The architectural world is currently up in brouhaha and buzz, and the keywords relate to Frank Gehry’s Australian debut of the Dr Chau Chak Wing Building, unveiled as a conspicuous section of the business school at the University of Technology Sydney (UTS). Named after its Chinese benefactor who donated AUD25 million for the project (and also whose son attends the university), the avant garde 11-floored structure with its ‘crumpled’ facade has the capacity to house over 1,600 students along with staff members.
Interestingly enough, the Dr Chau Chak Wing Building was initially envisaged as a treehouse by the famed architect, with the simple design being sketched on just a napkin with a pen. Some part of this organic-inspired scope translates as a ‘growing structure with branches of thought’, while the ‘trunk’ portion pertains to a focal point from where the connective staircases start. In any case, around a whopping 150 models of various shapes and sizes were crafted, with the final phase designs being tested with Dassault Systèmes’ hi-tech aviation software.
As for the resultant building itself, the attention-grabbing undulating side was made from over 320,000 bricks – all of which were homemade and hand-set in a vernacular fashion. This wavy brickwork belongs to the east-facing side of the Dr Chau Chak Wing Building, and as such harks back to the sandstone-oriented legacy of Sydney itself. On the other hand, the westward wall flaunts its angular glass fragments that allude to the contemporary state of affairs. This duality is mirrored on the inside of the building with traditional college spaces making way for more modernized zoning elements. For example, the classrooms and associated areas are oval in plan to accentuate their spatial values as rooms where students collaborate; while lecture halls totally eschew the hierarchical pattern of seating arrangements.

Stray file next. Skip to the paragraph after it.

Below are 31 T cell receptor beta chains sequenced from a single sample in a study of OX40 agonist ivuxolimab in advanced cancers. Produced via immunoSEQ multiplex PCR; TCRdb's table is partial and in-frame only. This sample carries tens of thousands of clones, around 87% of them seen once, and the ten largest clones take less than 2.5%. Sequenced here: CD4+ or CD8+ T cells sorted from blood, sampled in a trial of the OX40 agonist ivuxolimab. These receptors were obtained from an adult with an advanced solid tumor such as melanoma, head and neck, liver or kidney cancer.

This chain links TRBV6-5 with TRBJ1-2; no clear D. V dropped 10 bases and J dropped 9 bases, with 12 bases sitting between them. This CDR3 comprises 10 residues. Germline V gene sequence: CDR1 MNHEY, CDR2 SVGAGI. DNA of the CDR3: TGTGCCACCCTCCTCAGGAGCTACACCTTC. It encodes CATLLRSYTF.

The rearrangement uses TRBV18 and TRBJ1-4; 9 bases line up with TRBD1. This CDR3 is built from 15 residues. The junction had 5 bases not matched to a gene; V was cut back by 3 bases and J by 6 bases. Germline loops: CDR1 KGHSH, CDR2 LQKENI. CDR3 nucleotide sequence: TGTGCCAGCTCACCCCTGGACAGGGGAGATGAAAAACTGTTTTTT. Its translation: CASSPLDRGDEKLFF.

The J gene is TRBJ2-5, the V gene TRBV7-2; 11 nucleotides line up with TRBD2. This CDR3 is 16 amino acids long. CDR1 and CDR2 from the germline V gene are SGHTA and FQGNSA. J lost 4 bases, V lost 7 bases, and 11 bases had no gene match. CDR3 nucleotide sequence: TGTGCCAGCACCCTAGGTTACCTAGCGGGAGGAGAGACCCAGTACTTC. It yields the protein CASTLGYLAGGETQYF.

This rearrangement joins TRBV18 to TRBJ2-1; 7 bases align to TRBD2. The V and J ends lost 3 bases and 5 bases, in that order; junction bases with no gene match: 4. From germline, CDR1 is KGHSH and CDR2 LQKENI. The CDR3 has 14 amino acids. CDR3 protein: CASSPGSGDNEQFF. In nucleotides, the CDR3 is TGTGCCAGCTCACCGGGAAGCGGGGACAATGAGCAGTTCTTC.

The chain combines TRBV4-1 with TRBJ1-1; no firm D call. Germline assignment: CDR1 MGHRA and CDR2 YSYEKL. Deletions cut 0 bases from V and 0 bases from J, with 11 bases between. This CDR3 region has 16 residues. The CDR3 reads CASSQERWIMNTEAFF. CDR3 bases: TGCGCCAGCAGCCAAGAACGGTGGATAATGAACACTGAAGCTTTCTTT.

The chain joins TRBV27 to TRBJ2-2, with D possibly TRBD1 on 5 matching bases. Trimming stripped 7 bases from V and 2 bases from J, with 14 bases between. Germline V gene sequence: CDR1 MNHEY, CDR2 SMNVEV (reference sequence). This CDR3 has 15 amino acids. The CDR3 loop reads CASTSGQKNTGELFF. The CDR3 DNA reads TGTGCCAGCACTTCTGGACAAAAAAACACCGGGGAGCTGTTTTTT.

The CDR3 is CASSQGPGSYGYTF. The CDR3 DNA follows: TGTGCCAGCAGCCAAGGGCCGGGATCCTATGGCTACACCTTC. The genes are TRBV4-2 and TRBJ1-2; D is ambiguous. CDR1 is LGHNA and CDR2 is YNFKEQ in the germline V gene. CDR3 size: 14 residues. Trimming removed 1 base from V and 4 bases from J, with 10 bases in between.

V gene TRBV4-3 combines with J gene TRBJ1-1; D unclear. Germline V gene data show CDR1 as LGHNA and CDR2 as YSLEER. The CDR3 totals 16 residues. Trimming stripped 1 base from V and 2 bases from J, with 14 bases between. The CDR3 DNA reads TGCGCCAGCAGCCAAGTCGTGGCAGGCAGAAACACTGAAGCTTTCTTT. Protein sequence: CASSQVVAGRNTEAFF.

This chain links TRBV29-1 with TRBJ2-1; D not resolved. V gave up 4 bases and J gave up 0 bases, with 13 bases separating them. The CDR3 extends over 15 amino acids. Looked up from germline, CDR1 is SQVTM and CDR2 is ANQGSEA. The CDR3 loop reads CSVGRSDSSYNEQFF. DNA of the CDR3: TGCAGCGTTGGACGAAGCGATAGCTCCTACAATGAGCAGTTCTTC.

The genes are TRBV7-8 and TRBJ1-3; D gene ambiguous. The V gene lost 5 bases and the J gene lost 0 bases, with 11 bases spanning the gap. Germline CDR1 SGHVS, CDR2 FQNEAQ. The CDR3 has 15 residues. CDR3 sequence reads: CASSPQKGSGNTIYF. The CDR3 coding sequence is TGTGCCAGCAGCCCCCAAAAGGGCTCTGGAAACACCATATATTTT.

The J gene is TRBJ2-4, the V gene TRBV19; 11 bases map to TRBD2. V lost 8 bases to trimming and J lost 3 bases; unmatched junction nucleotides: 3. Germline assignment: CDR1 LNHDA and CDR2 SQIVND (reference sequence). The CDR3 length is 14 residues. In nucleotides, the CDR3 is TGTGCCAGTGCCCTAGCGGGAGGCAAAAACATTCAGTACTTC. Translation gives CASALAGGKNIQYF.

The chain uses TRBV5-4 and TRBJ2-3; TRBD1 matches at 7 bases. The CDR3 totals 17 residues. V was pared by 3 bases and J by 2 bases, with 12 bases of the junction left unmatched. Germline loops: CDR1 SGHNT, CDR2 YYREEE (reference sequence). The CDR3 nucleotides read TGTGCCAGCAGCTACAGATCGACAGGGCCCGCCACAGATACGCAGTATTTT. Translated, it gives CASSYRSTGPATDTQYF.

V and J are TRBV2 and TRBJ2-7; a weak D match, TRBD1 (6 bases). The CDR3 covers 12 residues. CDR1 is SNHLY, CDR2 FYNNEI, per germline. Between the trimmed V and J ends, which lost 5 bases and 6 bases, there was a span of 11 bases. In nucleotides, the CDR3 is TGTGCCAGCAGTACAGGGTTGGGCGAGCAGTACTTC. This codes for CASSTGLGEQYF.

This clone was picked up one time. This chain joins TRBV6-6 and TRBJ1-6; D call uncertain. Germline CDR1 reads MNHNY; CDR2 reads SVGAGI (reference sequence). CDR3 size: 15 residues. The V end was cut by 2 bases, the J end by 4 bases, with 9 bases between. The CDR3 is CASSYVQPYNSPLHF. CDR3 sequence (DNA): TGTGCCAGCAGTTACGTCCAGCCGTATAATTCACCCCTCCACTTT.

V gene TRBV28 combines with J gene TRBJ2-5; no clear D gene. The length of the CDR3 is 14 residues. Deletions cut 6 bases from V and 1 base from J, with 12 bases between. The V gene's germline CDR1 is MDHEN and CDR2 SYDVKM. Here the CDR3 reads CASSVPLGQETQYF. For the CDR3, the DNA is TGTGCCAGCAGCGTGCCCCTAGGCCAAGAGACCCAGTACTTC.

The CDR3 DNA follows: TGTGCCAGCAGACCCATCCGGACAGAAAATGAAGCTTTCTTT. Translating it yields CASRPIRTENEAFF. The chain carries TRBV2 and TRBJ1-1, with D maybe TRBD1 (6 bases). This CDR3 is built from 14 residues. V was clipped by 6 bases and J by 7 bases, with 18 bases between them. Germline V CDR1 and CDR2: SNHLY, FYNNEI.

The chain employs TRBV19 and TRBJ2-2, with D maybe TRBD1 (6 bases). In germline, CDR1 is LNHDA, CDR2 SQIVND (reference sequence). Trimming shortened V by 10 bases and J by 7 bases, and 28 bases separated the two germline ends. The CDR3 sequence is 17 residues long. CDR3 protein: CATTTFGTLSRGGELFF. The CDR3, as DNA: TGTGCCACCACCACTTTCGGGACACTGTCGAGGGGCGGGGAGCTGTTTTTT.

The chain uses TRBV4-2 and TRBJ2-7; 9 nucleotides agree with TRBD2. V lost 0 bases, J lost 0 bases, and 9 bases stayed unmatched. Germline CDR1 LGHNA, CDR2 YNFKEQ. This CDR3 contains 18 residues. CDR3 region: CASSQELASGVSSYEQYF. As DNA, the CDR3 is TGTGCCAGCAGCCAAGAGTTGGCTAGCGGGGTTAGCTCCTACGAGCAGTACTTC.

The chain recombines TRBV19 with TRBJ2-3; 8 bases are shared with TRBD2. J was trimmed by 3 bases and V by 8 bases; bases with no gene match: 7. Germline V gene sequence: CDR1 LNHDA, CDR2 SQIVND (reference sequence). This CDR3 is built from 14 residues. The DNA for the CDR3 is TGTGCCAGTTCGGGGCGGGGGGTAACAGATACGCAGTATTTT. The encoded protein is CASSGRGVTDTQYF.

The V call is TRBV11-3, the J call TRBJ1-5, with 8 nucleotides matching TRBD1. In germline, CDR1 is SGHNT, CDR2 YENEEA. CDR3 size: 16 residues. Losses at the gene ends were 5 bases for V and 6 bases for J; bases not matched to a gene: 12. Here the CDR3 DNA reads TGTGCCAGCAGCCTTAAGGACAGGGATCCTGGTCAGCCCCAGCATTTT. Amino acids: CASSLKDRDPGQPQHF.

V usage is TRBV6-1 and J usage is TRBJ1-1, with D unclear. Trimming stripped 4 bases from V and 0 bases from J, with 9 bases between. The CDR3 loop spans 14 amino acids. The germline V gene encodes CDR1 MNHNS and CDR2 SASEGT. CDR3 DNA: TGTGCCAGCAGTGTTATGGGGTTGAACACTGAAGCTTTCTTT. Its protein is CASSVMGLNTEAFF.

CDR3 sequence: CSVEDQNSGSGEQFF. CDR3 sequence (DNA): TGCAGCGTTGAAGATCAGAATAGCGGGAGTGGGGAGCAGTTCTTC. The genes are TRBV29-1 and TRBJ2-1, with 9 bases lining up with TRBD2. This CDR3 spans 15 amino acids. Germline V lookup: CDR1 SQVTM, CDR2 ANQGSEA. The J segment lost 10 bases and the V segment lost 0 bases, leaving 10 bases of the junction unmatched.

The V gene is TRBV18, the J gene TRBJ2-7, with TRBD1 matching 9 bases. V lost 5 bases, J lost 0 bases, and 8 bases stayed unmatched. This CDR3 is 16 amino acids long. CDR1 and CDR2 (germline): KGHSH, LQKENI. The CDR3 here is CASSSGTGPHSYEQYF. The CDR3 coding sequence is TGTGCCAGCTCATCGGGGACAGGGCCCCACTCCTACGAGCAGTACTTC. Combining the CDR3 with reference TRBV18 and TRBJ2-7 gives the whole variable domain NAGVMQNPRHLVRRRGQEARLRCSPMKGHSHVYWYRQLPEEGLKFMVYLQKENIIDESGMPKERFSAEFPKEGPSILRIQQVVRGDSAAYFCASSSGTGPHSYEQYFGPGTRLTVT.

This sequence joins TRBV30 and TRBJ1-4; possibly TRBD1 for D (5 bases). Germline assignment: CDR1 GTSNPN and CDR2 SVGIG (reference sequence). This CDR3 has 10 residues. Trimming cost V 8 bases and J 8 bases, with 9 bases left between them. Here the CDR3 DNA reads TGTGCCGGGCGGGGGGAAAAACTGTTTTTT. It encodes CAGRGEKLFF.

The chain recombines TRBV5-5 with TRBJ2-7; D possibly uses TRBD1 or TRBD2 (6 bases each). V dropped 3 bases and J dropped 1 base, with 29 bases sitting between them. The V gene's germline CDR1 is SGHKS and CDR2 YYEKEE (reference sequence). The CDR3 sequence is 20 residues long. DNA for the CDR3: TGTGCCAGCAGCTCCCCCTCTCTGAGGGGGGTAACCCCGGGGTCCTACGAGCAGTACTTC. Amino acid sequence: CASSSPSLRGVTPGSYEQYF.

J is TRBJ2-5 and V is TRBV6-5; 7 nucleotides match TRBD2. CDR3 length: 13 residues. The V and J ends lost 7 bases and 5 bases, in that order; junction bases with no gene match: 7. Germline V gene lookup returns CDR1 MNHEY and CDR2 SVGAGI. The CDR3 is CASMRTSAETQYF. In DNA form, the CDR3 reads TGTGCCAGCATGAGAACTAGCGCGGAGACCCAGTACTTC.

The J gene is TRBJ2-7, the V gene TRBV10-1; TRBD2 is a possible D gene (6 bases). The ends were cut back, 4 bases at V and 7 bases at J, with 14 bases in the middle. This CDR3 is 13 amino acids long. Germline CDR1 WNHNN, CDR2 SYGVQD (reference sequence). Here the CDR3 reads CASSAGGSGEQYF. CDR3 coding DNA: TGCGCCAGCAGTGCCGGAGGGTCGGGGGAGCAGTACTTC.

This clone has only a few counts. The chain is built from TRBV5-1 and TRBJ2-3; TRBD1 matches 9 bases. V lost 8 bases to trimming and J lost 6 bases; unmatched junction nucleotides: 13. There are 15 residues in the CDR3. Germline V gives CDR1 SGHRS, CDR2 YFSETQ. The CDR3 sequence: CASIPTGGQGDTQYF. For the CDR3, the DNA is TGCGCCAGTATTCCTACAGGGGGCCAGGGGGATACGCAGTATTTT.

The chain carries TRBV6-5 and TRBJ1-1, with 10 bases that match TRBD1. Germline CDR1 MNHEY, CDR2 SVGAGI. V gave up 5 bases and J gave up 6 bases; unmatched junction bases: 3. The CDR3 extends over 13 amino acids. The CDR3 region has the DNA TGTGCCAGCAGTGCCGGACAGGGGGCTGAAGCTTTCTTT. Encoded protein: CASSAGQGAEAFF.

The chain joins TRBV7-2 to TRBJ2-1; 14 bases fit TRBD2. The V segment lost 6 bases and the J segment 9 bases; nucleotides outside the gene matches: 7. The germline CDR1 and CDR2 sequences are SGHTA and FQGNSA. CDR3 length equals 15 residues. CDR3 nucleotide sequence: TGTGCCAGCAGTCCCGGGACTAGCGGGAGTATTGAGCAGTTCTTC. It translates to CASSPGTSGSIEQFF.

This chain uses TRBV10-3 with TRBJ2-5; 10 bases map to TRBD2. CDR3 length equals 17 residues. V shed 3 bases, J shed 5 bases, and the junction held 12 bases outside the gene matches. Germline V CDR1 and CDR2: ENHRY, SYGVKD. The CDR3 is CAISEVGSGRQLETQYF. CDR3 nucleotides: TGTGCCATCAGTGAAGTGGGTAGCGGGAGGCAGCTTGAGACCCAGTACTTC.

However, the Dr Chau Chak Wing Building is not only about gimmicky facades and modernistic spaces. The construction also boasts of a 5-Star Green Star rating, courtesy of various architectural techniques. These include a double-glazed curtain wall that acts as both an energy retainer and dispenser, a rainwater catching system atop the roof that accounts for 20,000 liters of water for toilet flushing and gardening, and a smart air-conditioning mechanism that can sense the number of occupants and then adjust its airflow magnitude. These incredible aspects are further complemented by the usage of low-impact timber, and water-refilling stations along every floor.
Image Credits: Andrew Worssam